Can you make regular doughnuts from beignet dough? Yes. The answer is yes. And they're delicious.
But since that sentence is probably too short for the makings of a good blog post, allow me to expand.
Recently, I was making beignets for an upcoming post on Craftsy. I started with a King Arthur Flour recipe. I made a few edits but mainly kept the soul of the recipe alive. The beignets turned out great.
But the recipe yielded about 30, and I didn't need that many, nor could I consume that many on the same day, and you know how it is: doughnuts really are best the same day made. So I saved some of the dough, and over the next few days, I tried frying some of it up in a more traditional doughnut form.
Well, guess what? They turned out great.
Beignet dough is kind of interesting: a little more dense than a typical yeast doughnut dough, in my opinion. Since they're small little pillows, you don't necessarily notice this right away. When it came to making more traditionally shaped doughnuts, though, you really notice the different texture. For me, a lover of cake doughnuts WAY WAY WAY over yeast doughnuts any day, this was a great thing.
In my opinion, doughnuts made from beignet dough have the texture of a cake doughnut, but the flavor of a yeast doughnut. Basically, the best of both worlds. A more complex flavor, but an indulgent "heft" and great texture.
Flavor-wise, these doughnuts were mild: lightly sweet, vanilla. I amped them up a little bit by topping them with a simple confectioners' sugar glaze (sorry, I don't even measure, I just pour a bunch of confectioners' sugar in a bowl then add milk or cream a little at a time and stir until it's glaze-like in consistency), which I made fancy with a touch of vanilla extract, a pinch of salt, and...most importantly, cocoa nibs from French Broad Chocolates in Asheville.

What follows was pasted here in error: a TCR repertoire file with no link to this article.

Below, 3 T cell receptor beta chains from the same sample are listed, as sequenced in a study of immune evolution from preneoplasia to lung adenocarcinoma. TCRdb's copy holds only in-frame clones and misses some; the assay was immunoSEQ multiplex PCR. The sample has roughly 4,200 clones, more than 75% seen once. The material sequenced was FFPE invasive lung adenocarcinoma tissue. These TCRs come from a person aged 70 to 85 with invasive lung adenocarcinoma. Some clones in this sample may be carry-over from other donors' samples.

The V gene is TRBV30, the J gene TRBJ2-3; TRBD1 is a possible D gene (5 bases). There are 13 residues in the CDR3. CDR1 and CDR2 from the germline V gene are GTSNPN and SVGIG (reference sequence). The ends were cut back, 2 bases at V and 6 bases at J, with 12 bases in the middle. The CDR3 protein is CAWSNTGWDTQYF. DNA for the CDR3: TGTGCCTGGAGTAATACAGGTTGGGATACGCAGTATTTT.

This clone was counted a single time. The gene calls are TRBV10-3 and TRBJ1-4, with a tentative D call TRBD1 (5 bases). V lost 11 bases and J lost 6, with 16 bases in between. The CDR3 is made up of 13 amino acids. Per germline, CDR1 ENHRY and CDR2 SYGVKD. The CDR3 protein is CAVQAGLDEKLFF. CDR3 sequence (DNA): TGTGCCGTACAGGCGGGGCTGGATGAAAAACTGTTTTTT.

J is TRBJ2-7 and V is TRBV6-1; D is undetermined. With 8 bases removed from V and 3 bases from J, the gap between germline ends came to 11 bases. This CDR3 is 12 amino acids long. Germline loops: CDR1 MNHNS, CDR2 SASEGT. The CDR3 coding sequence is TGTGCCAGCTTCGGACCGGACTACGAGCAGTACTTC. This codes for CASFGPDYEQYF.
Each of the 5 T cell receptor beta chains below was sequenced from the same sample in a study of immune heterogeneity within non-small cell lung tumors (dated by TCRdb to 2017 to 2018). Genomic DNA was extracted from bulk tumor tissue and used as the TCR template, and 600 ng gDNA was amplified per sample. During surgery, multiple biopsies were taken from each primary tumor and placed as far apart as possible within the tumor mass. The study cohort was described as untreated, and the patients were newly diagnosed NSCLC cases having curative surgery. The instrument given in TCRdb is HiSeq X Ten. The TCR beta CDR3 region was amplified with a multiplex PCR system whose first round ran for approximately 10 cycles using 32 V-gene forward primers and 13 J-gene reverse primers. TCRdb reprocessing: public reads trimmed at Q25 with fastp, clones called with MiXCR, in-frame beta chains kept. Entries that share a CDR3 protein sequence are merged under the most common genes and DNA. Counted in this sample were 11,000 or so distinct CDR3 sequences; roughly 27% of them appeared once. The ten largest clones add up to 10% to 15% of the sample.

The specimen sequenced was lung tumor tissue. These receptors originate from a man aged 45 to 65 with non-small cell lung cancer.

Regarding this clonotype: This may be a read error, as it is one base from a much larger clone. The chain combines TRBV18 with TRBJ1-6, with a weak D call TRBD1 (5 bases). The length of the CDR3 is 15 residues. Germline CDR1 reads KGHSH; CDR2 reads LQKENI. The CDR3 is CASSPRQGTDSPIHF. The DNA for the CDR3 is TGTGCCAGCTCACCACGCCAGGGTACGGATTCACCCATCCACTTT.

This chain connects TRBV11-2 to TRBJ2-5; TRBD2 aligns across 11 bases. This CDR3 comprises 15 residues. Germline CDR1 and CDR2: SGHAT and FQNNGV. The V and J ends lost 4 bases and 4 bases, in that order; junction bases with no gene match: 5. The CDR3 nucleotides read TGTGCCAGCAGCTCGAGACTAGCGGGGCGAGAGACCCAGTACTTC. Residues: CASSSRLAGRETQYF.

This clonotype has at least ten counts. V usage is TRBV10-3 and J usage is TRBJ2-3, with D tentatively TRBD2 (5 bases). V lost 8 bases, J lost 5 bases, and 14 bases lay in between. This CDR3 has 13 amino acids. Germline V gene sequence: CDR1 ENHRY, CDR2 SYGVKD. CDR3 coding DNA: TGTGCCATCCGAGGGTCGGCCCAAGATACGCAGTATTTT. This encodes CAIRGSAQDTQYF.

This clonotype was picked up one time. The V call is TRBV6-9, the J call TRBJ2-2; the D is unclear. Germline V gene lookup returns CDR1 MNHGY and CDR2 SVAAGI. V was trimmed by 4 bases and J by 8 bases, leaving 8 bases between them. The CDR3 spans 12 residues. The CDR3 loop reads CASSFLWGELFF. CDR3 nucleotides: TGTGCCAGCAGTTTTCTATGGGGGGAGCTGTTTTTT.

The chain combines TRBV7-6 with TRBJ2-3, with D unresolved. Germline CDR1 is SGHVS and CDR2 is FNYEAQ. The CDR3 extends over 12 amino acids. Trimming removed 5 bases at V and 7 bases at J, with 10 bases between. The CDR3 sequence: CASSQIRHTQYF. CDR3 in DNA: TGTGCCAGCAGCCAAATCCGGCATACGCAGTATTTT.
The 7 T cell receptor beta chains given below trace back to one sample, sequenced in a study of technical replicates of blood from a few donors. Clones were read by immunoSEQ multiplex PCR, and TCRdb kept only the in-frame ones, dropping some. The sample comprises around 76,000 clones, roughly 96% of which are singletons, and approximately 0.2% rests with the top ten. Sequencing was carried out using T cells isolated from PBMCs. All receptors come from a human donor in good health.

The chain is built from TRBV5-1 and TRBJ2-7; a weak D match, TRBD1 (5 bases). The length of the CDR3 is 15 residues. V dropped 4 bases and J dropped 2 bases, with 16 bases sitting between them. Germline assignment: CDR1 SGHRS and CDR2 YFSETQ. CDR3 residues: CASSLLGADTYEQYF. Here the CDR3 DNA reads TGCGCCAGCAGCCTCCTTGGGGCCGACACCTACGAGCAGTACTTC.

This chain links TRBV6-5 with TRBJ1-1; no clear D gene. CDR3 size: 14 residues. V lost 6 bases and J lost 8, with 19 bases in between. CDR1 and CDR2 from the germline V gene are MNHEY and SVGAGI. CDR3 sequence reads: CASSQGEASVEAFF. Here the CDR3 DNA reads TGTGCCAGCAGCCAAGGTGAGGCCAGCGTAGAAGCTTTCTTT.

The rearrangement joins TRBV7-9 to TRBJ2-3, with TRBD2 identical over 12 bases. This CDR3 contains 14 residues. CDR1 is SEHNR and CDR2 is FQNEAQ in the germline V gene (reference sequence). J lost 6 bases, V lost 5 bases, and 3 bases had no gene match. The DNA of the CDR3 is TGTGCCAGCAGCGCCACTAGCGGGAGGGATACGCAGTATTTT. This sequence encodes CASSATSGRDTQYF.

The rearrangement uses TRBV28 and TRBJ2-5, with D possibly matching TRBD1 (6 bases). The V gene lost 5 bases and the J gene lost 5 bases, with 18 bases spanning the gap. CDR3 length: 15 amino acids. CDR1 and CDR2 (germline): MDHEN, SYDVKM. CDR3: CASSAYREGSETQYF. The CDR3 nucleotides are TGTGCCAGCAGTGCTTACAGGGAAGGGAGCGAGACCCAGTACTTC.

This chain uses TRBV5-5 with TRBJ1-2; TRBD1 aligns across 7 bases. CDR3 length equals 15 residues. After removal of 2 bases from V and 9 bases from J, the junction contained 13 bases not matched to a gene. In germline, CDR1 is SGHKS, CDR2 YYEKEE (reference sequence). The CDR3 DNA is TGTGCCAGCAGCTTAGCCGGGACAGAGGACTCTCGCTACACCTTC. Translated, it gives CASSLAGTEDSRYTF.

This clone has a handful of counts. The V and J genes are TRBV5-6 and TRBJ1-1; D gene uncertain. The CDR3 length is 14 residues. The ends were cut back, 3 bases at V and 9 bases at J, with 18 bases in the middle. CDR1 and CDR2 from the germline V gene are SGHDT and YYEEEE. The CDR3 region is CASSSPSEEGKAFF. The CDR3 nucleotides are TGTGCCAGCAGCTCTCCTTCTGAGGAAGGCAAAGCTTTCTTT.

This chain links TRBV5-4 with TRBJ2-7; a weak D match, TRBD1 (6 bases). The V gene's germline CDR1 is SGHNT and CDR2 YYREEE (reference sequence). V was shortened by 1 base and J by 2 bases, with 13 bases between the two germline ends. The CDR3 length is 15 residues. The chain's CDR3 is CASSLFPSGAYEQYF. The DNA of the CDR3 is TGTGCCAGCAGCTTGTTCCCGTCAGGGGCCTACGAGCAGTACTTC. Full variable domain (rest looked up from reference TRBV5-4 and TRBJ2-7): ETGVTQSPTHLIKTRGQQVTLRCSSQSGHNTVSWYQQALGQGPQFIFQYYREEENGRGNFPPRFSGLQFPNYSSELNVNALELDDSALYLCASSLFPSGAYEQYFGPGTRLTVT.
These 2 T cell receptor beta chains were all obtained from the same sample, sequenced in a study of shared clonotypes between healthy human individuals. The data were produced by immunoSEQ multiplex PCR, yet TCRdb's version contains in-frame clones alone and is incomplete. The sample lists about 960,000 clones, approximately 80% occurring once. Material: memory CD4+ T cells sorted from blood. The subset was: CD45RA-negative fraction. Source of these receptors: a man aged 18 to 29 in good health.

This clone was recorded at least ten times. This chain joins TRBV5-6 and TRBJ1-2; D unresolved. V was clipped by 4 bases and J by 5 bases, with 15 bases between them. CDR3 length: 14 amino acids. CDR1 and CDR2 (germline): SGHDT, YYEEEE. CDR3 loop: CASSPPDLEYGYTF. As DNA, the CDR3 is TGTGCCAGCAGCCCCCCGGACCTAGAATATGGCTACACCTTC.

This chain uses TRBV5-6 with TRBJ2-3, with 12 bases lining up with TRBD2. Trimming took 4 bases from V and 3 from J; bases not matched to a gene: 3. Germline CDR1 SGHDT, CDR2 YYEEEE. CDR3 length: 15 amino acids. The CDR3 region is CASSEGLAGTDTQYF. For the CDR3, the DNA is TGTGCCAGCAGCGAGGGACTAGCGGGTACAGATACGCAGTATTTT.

My sweetheart asked what I would like to call my creation, and I said with absolutely no hesitation, "NIBBY NUTS!".
So there you go. If you wanna, you can make this recipe and use the dough to make beignets, or you can cut them with a doughnut cutter, fry 'em up, top them with glaze and nibs, and have some nibby nuts of your own with which to fill your mouth.
Nibby Nuts (doughnuts made using beignet dough)
- 1/2 cup lukewarm water
- 1/2 cup lukewarm milk
- 2 tablespoons butter
- 2 teaspoons instant yeast
- 1 large egg, lightly beaten
- 1 teaspoon vanilla
- 1/4 cup granulated sugar
- 2 teaspoons salt
- 4 cups all purpose flour
In a saucepan, combine the water, milk, and butter. Heat on low until the butter melts; remove from heat. Once it is cooled to about 105 degrees F, add the yeast, and let it bubble a bit before moving on.
Add the rest of the ingredients (all of 'em) and mix the dough until combined with a wooden spoon. Ditch the spoon and knead by hand until smooth, 3-4 minutes.
Place the dough in an oiled bowl and let it rise for about 1 hour, or until puffy and bigger (maybe not doubled in size, but approaching it).
Deflate the dough, then turn onto a work surface (I didn't need to flour mine, but you might; have some flour on hand just in case). Roll into a large rectangle, about 14x10 inches. Now, if you're making doughnuts I guess you wouldn't have to worry about this particular size, but since I made the recipe intending to make beignets, I'm leaving this in.
Now, decide if you want to make doughnuts or beignets. For beignets, cut the dough into 2-inch squares. For doughnuts, cut out as many as you can using a doughnut cutter. Save those holes too!
Place the dough portions on a parchment-lined baking sheet, and let proof, covered with plastic, for about 30 minutes.
Fill a frying pan (10 or 12 inches) with 3/4 inch of oil -- I used olive oil, but that was kind of pricey, so you might want to try canola or vegetable oil. Whatevs. Heat that business up to 350-360 degrees F.
Place a few dough portions in the hot oil at a time; fry for about 1 minute on the first side, or until golden. Flip using tongs, and fry to match the second side with the first. Remove, and place on paper towels to blot excess oil.
When slightly cooled, dip in a confectioners' sugar glaze with cocoa nibs. (see my description of how I made it in the blog post).